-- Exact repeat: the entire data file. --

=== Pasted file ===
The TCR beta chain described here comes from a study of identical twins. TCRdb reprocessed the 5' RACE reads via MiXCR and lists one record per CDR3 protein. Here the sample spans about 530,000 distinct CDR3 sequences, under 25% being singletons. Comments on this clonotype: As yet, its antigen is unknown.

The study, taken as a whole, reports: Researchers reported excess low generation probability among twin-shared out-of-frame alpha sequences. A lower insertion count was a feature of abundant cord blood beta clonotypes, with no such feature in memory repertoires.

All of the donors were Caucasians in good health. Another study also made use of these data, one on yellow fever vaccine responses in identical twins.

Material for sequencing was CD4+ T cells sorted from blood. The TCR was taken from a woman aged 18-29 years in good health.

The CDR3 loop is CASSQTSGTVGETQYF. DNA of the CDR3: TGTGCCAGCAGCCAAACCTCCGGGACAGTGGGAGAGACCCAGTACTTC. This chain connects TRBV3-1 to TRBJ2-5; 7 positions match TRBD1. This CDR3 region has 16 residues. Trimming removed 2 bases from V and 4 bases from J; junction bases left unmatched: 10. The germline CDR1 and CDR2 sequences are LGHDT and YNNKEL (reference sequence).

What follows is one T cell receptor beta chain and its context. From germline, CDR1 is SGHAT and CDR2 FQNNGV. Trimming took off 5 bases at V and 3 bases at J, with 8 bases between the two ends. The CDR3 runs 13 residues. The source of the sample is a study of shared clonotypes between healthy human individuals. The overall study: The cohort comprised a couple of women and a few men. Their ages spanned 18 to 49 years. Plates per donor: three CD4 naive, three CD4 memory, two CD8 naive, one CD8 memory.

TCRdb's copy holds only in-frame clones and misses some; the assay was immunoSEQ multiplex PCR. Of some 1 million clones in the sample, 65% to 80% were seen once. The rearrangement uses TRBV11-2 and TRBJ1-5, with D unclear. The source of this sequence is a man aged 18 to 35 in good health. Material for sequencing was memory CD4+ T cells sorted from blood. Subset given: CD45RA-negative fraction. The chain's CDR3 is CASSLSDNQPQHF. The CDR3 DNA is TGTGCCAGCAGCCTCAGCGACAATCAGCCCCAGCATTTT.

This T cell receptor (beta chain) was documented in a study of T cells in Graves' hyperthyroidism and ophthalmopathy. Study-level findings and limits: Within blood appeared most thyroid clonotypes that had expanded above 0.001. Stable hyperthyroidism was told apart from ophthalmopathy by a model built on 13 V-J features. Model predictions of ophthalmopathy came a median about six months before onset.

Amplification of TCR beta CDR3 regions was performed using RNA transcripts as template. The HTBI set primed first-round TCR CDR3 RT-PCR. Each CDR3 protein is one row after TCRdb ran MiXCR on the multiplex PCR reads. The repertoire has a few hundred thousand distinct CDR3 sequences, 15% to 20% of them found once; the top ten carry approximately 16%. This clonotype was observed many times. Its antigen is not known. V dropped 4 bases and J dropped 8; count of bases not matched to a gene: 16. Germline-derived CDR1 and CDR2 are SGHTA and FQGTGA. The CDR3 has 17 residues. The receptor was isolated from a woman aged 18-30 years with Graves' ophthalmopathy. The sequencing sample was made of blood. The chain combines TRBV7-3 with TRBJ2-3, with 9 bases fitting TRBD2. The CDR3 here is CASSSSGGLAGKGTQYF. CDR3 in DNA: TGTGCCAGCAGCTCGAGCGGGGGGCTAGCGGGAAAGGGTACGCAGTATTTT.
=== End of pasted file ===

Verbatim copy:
The TCR beta chain described here comes from a study of identical twins. TCRdb reprocessed the 5' RACE reads via MiXCR and lists one record per CDR3 protein. Here the sample spans about 530,000 distinct CDR3 sequences, under 25% being singletons. Comments on this clonotype: As yet, its antigen is unknown.

The study, taken as a whole, reports: Researchers reported excess low generation probability among twin-shared out-of-frame alpha sequences. A lower insertion count was a feature of abundant cord blood beta clonotypes, with no such feature in memory repertoires.

All of the donors were Caucasians in good health. Another study also made use of these data, one on yellow fever vaccine responses in identical twins.

Material for sequencing was CD4+ T cells sorted from blood. The TCR was taken from a woman aged 18-29 years in good health.

The CDR3 loop is CASSQTSGTVGETQYF. DNA of the CDR3: TGTGCCAGCAGCCAAACCTCCGGGACAGTGGGAGAGACCCAGTACTTC. This chain connects TRBV3-1 to TRBJ2-5; 7 positions match TRBD1. This CDR3 region has 16 residues. Trimming removed 2 bases from V and 4 bases from J; junction bases left unmatched: 10. The germline CDR1 and CDR2 sequences are LGHDT and YNNKEL (reference sequence).

What follows is one T cell receptor beta chain and its context. From germline, CDR1 is SGHAT and CDR2 FQNNGV. Trimming took off 5 bases at V and 3 bases at J, with 8 bases between the two ends. The CDR3 runs 13 residues. The source of the sample is a study of shared clonotypes between healthy human individuals. The overall study: The cohort comprised a couple of women and a few men. Their ages spanned 18 to 49 years. Plates per donor: three CD4 naive, three CD4 memory, two CD8 naive, one CD8 memory.

TCRdb's copy holds only in-frame clones and misses some; the assay was immunoSEQ multiplex PCR. Of some 1 million clones in the sample, 65% to 80% were seen once. The rearrangement uses TRBV11-2 and TRBJ1-5, with D unclear. The source of this sequence is a man aged 18 to 35 in good health. Material for sequencing was memory CD4+ T cells sorted from blood. Subset given: CD45RA-negative fraction. The chain's CDR3 is CASSLSDNQPQHF. The CDR3 DNA is TGTGCCAGCAGCCTCAGCGACAATCAGCCCCAGCATTTT.

This T cell receptor (beta chain) was documented in a study of T cells in Graves' hyperthyroidism and ophthalmopathy. Study-level findings and limits: Within blood appeared most thyroid clonotypes that had expanded above 0.001. Stable hyperthyroidism was told apart from ophthalmopathy by a model built on 13 V-J features. Model predictions of ophthalmopathy came a median about six months before onset.

Amplification of TCR beta CDR3 regions was performed using RNA transcripts as template. The HTBI set primed first-round TCR CDR3 RT-PCR. Each CDR3 protein is one row after TCRdb ran MiXCR on the multiplex PCR reads. The repertoire has a few hundred thousand distinct CDR3 sequences, 15% to 20% of them found once; the top ten carry approximately 16%. This clonotype was observed many times. Its antigen is not known. V dropped 4 bases and J dropped 8; count of bases not matched to a gene: 16. Germline-derived CDR1 and CDR2 are SGHTA and FQGTGA. The CDR3 has 17 residues. The receptor was isolated from a woman aged 18-30 years with Graves' ophthalmopathy. The sequencing sample was made of blood. The chain combines TRBV7-3 with TRBJ2-3, with 9 bases fitting TRBD2. The CDR3 here is CASSSSGGLAGKGTQYF. CDR3 in DNA: TGTGCCAGCAGCTCGAGCGGGGGGCTAGCGGGAAAGGGTACGCAGTATTTT.